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Revitalizing policy is desperately needed to overcome the social, economic and health disparities in the U.S. that have been magnified by the COVID-19 pandemic and outcries over racial injustice, according to the new APHA Press book Public Health Under Siege: Improving Policy in Turbulent Times.
As COVID and other crises have made clear, everyone must recognize that public health is political. Such recognition is necessary to explore pathways for change, such as overcoming racism.
“Our inability to curtail COVID-19’s impact stems from an abysmal partisan response and decades of harmful policies and unaddressed health inequities,” write co-editors Grace Guerrero Ramirez, MSPH, former fellow of the Association of Schools and Programs of Public Health, and Grace Castillo, MPH, program associate at the de Beaumont Foundation.
“These inequities have been created and exacerbated by racist and oppressive policies sponsored by governments and corporate interests – these policies are working exactly as they were designed,” they write. They add that public health practitioners need to be “bold, loud and creative” to sustain a unified movement for health equity and pursue justice.
The de Beaumont Foundation and the American Public Health Association collaborated on the book, which details the critical role of policy across a wide spectrum of issues related to the social determinants of health.
Featuring the voices of public health professionals and advocates who have worked with community and political stakeholders to address challenges, the book outlines policy victories such as: funding for improved data infrastructure; sound gun safety legislation; and advancing policies for racial justice.
It also documents vast inequities, from struggling schools to unsafe neighborhoods, that must be overcome through policy change.
“It’s been like a sinking ship,” said Brian C. Castrucci, DrPH, president and CEO of the de Beaumont Foundation, of the current health care system that focuses on access and insurance, too often ignoring prevention of illness.
“Bailing only lasts so long before the boat sinks,” Castrucci said. “That’s like our health care and its broken policies. We have to revamp our policies to fix what’s wrong.”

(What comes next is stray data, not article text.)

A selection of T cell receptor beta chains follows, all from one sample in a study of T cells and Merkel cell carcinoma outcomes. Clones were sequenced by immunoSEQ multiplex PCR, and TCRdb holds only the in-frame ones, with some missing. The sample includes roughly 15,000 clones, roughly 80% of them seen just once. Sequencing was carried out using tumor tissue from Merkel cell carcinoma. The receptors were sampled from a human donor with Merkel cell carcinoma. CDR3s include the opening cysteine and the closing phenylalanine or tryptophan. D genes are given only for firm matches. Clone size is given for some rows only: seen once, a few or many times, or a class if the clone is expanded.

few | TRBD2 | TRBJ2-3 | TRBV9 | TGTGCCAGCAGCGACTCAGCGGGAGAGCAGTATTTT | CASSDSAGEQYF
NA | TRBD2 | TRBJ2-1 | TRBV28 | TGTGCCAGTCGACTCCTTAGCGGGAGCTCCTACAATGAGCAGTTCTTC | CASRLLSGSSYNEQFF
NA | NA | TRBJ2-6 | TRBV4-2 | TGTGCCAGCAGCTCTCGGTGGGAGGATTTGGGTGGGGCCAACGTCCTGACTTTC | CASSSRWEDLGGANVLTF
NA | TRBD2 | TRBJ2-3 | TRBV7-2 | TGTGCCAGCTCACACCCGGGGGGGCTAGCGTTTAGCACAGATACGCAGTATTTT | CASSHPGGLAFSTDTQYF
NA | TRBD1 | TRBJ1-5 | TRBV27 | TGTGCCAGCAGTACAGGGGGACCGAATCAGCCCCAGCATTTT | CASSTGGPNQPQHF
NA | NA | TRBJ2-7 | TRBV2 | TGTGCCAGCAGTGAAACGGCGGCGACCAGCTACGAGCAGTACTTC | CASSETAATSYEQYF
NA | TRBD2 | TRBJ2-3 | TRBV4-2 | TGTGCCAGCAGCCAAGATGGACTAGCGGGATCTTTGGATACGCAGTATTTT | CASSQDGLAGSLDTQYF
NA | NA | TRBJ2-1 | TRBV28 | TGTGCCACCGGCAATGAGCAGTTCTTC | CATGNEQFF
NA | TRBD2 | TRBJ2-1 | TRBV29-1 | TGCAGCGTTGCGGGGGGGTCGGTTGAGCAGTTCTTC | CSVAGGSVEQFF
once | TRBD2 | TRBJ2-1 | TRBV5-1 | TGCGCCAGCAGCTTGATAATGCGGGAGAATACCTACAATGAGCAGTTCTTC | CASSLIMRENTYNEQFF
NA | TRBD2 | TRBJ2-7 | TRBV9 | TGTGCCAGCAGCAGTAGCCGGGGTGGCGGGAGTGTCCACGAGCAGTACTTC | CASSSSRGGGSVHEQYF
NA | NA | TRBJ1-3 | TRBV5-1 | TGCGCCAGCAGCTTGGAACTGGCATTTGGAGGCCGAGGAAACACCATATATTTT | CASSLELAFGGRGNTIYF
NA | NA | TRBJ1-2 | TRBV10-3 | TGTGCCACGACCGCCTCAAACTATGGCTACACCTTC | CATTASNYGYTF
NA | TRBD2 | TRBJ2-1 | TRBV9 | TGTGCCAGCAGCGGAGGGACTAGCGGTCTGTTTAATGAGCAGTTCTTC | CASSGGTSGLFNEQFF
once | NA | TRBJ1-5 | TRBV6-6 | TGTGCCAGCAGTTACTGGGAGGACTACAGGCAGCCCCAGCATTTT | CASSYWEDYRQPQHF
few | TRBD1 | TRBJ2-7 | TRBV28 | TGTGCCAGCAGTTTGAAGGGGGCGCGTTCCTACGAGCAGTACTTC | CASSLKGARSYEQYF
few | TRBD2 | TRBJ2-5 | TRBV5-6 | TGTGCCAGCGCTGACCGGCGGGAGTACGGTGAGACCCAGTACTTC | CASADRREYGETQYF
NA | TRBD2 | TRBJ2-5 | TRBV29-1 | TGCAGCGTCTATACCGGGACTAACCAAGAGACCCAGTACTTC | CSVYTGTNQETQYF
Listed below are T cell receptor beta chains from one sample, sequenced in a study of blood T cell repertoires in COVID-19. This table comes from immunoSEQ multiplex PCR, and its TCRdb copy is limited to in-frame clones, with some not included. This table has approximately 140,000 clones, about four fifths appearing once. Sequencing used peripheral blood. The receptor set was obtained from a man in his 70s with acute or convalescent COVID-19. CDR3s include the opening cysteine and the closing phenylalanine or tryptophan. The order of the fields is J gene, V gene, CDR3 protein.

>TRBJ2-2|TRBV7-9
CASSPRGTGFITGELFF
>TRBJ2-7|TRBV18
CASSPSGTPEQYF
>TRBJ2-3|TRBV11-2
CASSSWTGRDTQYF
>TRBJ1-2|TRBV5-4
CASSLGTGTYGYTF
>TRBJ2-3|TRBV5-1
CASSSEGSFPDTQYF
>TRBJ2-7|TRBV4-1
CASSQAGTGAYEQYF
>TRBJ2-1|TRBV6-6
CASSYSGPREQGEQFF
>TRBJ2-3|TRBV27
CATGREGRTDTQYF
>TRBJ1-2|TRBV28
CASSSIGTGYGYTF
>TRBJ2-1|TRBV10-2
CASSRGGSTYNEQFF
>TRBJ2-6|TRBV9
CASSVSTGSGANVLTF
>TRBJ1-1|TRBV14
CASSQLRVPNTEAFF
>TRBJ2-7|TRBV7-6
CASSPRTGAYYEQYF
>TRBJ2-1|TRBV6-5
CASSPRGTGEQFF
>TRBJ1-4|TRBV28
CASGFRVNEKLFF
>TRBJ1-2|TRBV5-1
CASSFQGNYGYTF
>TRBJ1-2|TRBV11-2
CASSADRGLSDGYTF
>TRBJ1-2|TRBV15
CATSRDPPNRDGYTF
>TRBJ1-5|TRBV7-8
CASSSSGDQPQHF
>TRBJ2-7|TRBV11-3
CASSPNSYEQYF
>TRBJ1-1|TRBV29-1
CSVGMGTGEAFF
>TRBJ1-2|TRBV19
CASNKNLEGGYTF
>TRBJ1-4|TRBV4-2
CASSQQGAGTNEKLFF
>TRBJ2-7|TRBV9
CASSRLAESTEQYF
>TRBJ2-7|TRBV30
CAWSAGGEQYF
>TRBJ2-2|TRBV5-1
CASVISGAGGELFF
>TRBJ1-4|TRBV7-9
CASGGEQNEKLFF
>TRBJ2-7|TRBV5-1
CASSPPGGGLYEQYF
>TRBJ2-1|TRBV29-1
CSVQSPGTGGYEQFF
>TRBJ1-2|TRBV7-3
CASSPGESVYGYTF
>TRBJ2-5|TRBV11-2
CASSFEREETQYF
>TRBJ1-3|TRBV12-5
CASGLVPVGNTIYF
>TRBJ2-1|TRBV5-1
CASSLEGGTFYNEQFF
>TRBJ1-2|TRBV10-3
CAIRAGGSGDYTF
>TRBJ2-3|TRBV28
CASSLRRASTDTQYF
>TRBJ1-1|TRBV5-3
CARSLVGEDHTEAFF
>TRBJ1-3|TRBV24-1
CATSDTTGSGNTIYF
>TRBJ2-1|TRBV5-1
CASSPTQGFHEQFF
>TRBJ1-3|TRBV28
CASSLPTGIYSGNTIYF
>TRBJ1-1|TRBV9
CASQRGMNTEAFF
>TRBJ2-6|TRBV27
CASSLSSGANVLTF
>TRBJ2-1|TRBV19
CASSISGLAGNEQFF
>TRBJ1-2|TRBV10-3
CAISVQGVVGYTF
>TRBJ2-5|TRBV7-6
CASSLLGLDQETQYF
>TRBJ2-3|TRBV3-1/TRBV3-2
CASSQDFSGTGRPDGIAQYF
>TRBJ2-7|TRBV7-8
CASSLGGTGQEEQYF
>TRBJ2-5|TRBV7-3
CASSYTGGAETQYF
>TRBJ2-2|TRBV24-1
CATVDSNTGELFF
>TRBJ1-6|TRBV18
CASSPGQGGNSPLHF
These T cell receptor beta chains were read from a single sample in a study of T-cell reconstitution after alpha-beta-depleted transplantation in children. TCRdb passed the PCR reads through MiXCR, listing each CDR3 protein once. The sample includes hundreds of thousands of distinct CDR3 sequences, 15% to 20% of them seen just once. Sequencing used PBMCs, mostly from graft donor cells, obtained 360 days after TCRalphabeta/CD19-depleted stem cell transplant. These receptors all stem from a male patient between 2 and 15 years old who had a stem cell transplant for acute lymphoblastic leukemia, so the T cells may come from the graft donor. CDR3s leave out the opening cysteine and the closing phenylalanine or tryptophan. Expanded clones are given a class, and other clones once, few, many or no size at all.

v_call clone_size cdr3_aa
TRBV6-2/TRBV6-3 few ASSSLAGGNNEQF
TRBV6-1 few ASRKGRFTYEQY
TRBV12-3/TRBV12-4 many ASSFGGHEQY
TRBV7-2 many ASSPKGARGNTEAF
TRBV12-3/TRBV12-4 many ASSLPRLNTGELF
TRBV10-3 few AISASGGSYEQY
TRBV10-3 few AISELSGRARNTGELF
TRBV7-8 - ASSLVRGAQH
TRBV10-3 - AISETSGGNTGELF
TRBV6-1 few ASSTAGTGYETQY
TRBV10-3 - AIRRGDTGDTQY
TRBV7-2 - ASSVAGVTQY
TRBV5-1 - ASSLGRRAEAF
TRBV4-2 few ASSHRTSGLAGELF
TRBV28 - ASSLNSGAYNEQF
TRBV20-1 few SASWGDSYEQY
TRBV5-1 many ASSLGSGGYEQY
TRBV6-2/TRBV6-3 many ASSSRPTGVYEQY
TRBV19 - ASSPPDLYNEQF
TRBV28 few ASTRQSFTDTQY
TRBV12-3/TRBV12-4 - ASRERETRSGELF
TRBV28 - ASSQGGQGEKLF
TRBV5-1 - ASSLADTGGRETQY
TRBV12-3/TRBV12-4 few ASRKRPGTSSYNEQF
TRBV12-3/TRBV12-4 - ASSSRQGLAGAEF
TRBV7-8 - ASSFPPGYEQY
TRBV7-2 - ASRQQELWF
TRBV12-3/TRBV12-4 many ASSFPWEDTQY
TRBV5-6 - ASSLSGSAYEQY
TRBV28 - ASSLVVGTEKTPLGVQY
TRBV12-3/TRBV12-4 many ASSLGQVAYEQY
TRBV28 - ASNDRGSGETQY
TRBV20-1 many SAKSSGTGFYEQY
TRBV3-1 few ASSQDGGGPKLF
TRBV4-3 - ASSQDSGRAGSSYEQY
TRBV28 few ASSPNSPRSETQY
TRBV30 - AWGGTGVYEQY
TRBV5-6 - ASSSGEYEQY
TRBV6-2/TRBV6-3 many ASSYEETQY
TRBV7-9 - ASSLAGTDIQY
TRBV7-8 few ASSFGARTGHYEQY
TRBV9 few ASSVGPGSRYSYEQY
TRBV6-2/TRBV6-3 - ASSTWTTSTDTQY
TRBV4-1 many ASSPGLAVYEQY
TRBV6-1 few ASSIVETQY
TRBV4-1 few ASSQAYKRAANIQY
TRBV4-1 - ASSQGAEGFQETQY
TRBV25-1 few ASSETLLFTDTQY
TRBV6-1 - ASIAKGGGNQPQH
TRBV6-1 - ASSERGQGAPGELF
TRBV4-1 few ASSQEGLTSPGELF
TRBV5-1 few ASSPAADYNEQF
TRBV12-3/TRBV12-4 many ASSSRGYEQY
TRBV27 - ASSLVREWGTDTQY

The book shows how individuals, community groups and other advocates can work with state and federal governments to develop innovative policies to effect change.
“We are at a crucial point in time, not only dealing with a pandemic but many other preventable health emergencies. These challenges require policy solutions that address the root causes of poor health and inequality,” said APHA Executive Director Georges C. Benjamin, MD. “This book is a handbook for policymakers at all levels to better understand the critical links between policy and health and how they can take actions to improve our health.”
The U.S. spends $3.6 trillion — more than any other nation — on medical care, but ranks 37th in overall health performance, reflecting decades of neglected social policies that contributed to the environment where the virus could thrive, according to Benjamin and Castrucci.
Far less money is spent on education and to address unemployment, poverty, environmental exposures and community safety, the book shows. Health inequities can be addressed when policymakers at all levels of government increase opportunities for people to make healthy choices, the authors state. The book calls for policies that give all people the opportunity to achieve good health, such as access to nutritious food, early education and green spaces.
A consistent message in the book is the significance of public health, and how advocacy for laws and regulations must continually be initiated to improve public health, not undermine it.
“We haven’t seen public health fully supported on the policy level,” said APHA Associate Executive Director Susan Polan, PhD, who writes in the book about APHA’s Speak for Health advocacy campaign. “We can’t let up because that must change.”
Book information: Public Health Under Siege: Improving Policy in Turbulent Times, ISBN:
978-0-87553-319-3, softcover, list price: $40 (APHA member price $28). To order, call toll-free 888-320-APHA or visit the APHA Bookstore. Requests for a review copy should be sent by email to David Hartogs.
The American Public Health Association champions the health of all people and all communities. We are the only organization that combines a nearly 150-year perspective, a broad-based member community and the ability to influence federal policy to improve the public’s health. Learn more at www.apha.org.